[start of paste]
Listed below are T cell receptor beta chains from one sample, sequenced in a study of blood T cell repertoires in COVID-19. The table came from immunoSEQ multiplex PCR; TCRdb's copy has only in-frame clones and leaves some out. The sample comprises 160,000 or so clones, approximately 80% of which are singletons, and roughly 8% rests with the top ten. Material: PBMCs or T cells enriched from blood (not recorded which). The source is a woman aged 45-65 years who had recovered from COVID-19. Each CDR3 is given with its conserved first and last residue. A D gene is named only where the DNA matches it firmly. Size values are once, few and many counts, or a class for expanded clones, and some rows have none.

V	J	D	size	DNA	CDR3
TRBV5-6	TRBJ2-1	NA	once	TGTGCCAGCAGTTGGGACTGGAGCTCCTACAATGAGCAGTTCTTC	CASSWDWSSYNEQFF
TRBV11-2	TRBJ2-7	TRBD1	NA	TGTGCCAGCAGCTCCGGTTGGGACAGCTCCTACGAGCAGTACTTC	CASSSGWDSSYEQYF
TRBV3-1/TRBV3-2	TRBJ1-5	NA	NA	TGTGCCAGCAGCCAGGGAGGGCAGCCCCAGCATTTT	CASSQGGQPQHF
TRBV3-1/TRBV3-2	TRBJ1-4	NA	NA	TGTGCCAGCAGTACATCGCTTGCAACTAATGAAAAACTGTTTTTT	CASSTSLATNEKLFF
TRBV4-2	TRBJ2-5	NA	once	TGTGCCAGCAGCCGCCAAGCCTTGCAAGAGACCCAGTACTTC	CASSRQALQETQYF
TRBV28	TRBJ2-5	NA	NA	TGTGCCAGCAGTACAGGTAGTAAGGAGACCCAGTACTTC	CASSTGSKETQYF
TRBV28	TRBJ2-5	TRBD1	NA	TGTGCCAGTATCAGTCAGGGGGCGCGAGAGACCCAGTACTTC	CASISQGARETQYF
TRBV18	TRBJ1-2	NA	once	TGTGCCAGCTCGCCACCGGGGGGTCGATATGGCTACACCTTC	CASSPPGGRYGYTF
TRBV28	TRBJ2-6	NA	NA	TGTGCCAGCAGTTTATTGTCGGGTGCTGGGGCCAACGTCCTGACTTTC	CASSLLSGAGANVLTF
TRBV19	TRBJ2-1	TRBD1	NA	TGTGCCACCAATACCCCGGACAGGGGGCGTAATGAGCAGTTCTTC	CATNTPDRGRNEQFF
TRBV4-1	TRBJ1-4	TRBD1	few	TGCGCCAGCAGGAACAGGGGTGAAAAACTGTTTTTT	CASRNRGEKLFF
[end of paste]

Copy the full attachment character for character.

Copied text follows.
Listed below are T cell receptor beta chains from one sample, sequenced in a study of blood T cell repertoires in COVID-19. The table came from immunoSEQ multiplex PCR; TCRdb's copy has only in-frame clones and leaves some out. The sample comprises 160,000 or so clones, approximately 80% of which are singletons, and roughly 8% rests with the top ten. Material: PBMCs or T cells enriched from blood (not recorded which). The source is a woman aged 45-65 years who had recovered from COVID-19. Each CDR3 is given with its conserved first and last residue. A D gene is named only where the DNA matches it firmly. Size values are once, few and many counts, or a class for expanded clones, and some rows have none.

V	J	D	size	DNA	CDR3
TRBV5-6	TRBJ2-1	NA	once	TGTGCCAGCAGTTGGGACTGGAGCTCCTACAATGAGCAGTTCTTC	CASSWDWSSYNEQFF
TRBV11-2	TRBJ2-7	TRBD1	NA	TGTGCCAGCAGCTCCGGTTGGGACAGCTCCTACGAGCAGTACTTC	CASSSGWDSSYEQYF
TRBV3-1/TRBV3-2	TRBJ1-5	NA	NA	TGTGCCAGCAGCCAGGGAGGGCAGCCCCAGCATTTT	CASSQGGQPQHF
TRBV3-1/TRBV3-2	TRBJ1-4	NA	NA	TGTGCCAGCAGTACATCGCTTGCAACTAATGAAAAACTGTTTTTT	CASSTSLATNEKLFF
TRBV4-2	TRBJ2-5	NA	once	TGTGCCAGCAGCCGCCAAGCCTTGCAAGAGACCCAGTACTTC	CASSRQALQETQYF
TRBV28	TRBJ2-5	NA	NA	TGTGCCAGCAGTACAGGTAGTAAGGAGACCCAGTACTTC	CASSTGSKETQYF
TRBV28	TRBJ2-5	TRBD1	NA	TGTGCCAGTATCAGTCAGGGGGCGCGAGAGACCCAGTACTTC	CASISQGARETQYF
TRBV18	TRBJ1-2	NA	once	TGTGCCAGCTCGCCACCGGGGGGTCGATATGGCTACACCTTC	CASSPPGGRYGYTF
TRBV28	TRBJ2-6	NA	NA	TGTGCCAGCAGTTTATTGTCGGGTGCTGGGGCCAACGTCCTGACTTTC	CASSLLSGAGANVLTF
TRBV19	TRBJ2-1	TRBD1	NA	TGTGCCACCAATACCCCGGACAGGGGGCGTAATGAGCAGTTCTTC	CATNTPDRGRNEQFF
TRBV4-1	TRBJ1-4	TRBD1	few	TGCGCCAGCAGGAACAGGGGTGAAAAACTGTTTTTT	CASRNRGEKLFF